If you ask a software developer to name a few common design patterns, nine times out of ten, you'll hear about the venerable Singleton pattern. After all, it's one of the simplest design patterns, and one of the half-dozen or so creator patterns in the Gang of Four book. Sadly, this is an incredibly over-used pattern: to the point of qualifying as an anti-pattern.
I say anti-pattern because it is most commonly used as a way of creating an object-oriented global variable. This commonly occurs when the author of the code imagines that only one of a specific resource should ever be available within the system, and he wishes to make sure there is only one instance to match. Other times, the object is needed in several places which don't have a convenient way to pass an instance around, and a singleton is used to make sure the object is always available. In any case, the net result is the introduction of what is effectively a global variable into the code.
Once in place, a Singleton causes a number of insidious problems. The most difficult is that it is impossible to change how many objects of that class there are. It is frequently the case that it seems like there should only be one instance of an object at first, but that requirements change down the road, and multiple objects are needed later on. One example of this is a database connection. Since many different parts of a program may rely on a database, and most programs only address a single database, it is tempting to make the database connection pool a Singleton. Unfortunately, this doesn't allow for a situation where multiple databases must be addressed at once, or if some of the data moves behind a remote service call instead of the database.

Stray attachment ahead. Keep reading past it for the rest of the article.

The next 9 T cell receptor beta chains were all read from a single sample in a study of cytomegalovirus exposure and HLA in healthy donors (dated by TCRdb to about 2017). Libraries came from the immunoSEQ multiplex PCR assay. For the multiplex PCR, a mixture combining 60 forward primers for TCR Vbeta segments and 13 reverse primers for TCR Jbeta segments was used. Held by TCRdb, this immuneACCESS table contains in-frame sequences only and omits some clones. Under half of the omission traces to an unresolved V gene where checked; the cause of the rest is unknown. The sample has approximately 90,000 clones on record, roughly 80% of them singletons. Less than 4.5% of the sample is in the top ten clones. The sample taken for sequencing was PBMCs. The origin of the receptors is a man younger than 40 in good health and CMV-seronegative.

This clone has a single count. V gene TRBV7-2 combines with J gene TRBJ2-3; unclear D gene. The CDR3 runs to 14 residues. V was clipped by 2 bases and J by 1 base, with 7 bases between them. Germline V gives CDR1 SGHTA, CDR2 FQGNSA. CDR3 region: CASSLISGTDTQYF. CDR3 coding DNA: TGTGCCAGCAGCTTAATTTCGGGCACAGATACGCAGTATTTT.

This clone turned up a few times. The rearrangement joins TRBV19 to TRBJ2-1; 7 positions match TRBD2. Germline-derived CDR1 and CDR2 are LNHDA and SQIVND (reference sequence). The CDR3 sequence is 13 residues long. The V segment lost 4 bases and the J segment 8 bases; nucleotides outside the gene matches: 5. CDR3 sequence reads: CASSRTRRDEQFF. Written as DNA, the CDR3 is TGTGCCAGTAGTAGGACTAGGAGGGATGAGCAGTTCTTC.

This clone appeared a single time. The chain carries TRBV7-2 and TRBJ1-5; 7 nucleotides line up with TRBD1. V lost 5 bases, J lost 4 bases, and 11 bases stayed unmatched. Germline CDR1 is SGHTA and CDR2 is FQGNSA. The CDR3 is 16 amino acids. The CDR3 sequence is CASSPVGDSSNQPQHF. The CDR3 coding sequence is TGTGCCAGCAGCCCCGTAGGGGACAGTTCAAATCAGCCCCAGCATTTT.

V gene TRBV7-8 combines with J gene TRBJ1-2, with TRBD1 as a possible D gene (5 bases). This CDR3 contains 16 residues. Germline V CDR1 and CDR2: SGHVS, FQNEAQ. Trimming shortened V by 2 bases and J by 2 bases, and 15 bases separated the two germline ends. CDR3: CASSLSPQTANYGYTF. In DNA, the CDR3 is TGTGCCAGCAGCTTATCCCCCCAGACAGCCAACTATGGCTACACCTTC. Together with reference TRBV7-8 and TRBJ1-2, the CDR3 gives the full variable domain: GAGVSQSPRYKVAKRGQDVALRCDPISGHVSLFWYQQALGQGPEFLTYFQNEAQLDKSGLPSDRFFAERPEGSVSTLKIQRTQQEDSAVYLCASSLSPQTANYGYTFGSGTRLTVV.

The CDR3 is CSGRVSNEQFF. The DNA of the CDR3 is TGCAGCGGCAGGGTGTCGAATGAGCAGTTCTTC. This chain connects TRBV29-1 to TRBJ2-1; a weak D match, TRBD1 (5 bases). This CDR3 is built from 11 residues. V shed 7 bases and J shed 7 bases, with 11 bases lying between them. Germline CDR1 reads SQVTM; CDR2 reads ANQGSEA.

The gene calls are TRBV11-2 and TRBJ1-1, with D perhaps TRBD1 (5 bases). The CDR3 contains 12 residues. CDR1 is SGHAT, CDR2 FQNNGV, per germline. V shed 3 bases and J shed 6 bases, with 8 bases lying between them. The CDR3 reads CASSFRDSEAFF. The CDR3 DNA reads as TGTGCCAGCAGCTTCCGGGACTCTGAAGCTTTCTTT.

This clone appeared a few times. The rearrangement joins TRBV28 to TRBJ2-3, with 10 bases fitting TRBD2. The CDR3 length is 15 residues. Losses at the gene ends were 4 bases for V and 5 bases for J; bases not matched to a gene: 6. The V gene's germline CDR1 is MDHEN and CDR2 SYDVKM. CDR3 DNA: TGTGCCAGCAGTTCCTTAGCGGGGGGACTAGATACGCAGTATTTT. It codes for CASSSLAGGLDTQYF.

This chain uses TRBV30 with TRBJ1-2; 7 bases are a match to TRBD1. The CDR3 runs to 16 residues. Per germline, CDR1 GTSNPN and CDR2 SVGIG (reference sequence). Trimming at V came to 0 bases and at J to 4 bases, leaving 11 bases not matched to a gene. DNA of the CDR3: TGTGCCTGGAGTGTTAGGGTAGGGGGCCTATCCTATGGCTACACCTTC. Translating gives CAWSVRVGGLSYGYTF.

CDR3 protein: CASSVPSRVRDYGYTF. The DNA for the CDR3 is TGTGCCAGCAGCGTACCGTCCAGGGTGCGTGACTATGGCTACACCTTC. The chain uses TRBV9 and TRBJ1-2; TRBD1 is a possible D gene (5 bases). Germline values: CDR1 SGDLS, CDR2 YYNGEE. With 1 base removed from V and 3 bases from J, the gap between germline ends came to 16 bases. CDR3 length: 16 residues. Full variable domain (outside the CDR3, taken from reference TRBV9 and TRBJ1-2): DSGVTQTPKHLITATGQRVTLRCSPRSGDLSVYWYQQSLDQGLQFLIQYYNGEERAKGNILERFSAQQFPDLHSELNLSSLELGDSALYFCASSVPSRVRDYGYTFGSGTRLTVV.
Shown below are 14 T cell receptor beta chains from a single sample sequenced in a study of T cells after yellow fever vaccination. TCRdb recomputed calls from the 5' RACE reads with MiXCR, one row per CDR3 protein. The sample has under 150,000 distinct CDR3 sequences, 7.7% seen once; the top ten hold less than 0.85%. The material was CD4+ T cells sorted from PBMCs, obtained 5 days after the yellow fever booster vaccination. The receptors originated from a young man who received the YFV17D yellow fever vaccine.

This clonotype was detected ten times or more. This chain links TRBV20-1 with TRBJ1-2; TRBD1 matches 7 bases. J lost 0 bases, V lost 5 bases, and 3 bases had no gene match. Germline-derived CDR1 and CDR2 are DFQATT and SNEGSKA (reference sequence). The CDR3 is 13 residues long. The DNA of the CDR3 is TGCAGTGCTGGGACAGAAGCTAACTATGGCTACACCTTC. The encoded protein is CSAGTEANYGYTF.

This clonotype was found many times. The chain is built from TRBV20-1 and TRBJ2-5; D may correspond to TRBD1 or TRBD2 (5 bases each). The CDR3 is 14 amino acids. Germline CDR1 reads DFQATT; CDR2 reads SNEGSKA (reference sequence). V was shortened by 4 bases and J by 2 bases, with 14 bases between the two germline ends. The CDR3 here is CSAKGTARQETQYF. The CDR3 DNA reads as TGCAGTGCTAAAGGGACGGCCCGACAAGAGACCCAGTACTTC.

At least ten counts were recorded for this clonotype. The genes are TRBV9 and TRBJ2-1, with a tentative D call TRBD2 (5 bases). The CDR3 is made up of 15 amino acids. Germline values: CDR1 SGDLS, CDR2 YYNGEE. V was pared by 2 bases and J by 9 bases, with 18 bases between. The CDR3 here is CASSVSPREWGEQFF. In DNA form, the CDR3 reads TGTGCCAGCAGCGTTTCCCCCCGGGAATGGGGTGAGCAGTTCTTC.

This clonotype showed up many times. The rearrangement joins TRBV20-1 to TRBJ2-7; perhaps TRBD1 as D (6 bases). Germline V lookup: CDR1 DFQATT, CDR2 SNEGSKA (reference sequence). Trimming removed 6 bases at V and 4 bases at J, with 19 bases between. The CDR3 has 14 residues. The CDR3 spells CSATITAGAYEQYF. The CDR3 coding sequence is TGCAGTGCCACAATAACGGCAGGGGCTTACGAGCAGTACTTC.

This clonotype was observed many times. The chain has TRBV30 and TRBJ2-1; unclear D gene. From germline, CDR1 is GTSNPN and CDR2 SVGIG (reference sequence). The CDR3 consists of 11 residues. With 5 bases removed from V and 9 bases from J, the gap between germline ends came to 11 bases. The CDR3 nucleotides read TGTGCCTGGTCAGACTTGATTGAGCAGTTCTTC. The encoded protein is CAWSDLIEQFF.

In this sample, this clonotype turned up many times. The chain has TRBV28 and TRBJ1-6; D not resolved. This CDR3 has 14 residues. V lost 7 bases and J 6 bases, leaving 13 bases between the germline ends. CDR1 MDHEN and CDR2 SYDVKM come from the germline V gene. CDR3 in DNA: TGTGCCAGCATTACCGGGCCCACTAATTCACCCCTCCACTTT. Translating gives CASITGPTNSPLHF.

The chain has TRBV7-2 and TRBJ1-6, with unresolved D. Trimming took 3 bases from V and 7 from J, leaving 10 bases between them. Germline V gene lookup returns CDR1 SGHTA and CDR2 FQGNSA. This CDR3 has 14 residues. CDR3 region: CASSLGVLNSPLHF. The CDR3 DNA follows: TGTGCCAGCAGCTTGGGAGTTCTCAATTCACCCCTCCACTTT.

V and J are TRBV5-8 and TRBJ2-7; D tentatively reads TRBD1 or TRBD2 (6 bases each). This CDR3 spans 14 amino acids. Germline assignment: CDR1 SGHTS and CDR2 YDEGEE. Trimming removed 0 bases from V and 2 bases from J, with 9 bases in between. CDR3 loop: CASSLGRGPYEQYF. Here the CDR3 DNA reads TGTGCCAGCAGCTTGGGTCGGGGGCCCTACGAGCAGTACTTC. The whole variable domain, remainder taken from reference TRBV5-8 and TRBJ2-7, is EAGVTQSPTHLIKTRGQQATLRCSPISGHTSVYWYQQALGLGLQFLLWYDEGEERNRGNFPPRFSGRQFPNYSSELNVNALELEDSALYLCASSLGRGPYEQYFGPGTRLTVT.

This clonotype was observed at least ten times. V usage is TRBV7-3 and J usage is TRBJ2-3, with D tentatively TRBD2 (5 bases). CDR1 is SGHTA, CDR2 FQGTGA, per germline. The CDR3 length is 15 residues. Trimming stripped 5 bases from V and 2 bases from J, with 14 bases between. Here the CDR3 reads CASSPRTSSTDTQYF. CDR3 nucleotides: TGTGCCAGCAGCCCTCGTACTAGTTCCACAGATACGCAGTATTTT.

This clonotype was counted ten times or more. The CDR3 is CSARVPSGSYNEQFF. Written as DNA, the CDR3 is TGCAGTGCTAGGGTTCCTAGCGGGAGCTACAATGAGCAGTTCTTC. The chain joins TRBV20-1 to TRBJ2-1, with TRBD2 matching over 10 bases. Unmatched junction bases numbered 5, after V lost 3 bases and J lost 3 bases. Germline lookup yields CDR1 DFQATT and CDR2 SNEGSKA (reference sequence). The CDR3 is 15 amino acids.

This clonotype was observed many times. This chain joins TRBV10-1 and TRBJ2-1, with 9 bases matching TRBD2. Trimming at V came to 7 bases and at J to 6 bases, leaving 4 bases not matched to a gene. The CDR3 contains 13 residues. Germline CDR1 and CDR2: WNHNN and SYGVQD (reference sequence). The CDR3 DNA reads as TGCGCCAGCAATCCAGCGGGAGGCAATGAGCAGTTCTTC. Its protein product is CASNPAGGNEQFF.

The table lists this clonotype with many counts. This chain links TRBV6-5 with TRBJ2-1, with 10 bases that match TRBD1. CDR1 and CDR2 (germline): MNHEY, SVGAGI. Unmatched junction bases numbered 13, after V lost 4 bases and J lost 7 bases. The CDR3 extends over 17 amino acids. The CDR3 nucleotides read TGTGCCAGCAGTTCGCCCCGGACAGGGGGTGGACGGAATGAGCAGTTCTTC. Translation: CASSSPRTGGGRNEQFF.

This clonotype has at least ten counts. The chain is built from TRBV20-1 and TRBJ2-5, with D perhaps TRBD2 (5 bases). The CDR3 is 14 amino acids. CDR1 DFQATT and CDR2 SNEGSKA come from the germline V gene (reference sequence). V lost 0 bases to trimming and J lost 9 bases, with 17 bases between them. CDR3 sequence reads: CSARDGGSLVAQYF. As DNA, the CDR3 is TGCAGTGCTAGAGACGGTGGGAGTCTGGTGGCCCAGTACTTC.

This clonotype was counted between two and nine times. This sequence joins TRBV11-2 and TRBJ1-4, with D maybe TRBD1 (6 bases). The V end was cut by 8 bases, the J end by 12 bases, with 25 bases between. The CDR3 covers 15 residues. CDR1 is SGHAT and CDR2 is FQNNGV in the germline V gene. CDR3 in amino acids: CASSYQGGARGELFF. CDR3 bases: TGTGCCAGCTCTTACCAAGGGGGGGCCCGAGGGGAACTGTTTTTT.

A second major dilemma produced by Singletons is that it is impossible to substitute an alternate implementation. Either the behavior of the Singleton is changed for everyone, or not at all. This can lead to an explosion of complexity both within the Singleton (as it is adapted and configured to suit more and more separate and conflicting needs), and around it (as other classes need to provide more and more context). In ordinary circumstances, it would be easy enough to provide a group of subclasses with a shared interface to manage this complexity. Since the nature of Singletons makes this impossible, one is stuck with more complex means of altering the class's behavior.
A third problem is that Singletons make code which uses them very hard to unit test. Since every class which uses a Singleton fetches it at will from a global, static location, it is nearly impossible to test that class without also stubbing out everything which the Singleton interacts with (in addition to whatever stubs were necessary for the class itself). In effect, one must consider the functionality of the Singleton as being part of every class which uses it, since the two are so tightly Coupled as to be inseparable.
Finally, Singletons are not at all friendly to a programmer's Unit Economy. In order to successfully alter or maintain any class, one must bear in mind how it is used by every known class. By using layers and avoiding tight Coupling, one can make this a fairly manageable task. However, a Singleton destroys this effort completely. It is inherently available to any object of any layer, and it is inherently tightly coupled to any class which uses it. Both of these things mean that modifying a Singleton is a much larger undertaking than any other sort of class because of the potentially enormous mental context required to understand the ramifications of doing so.
So, what's the solution? There really are cases where everything in the system should refer to the same instance of an object, and there really are situations where an object is needed in a lot of places that aren't really connected to one another. Fair enough... I'll discuss one excellent alternative next time.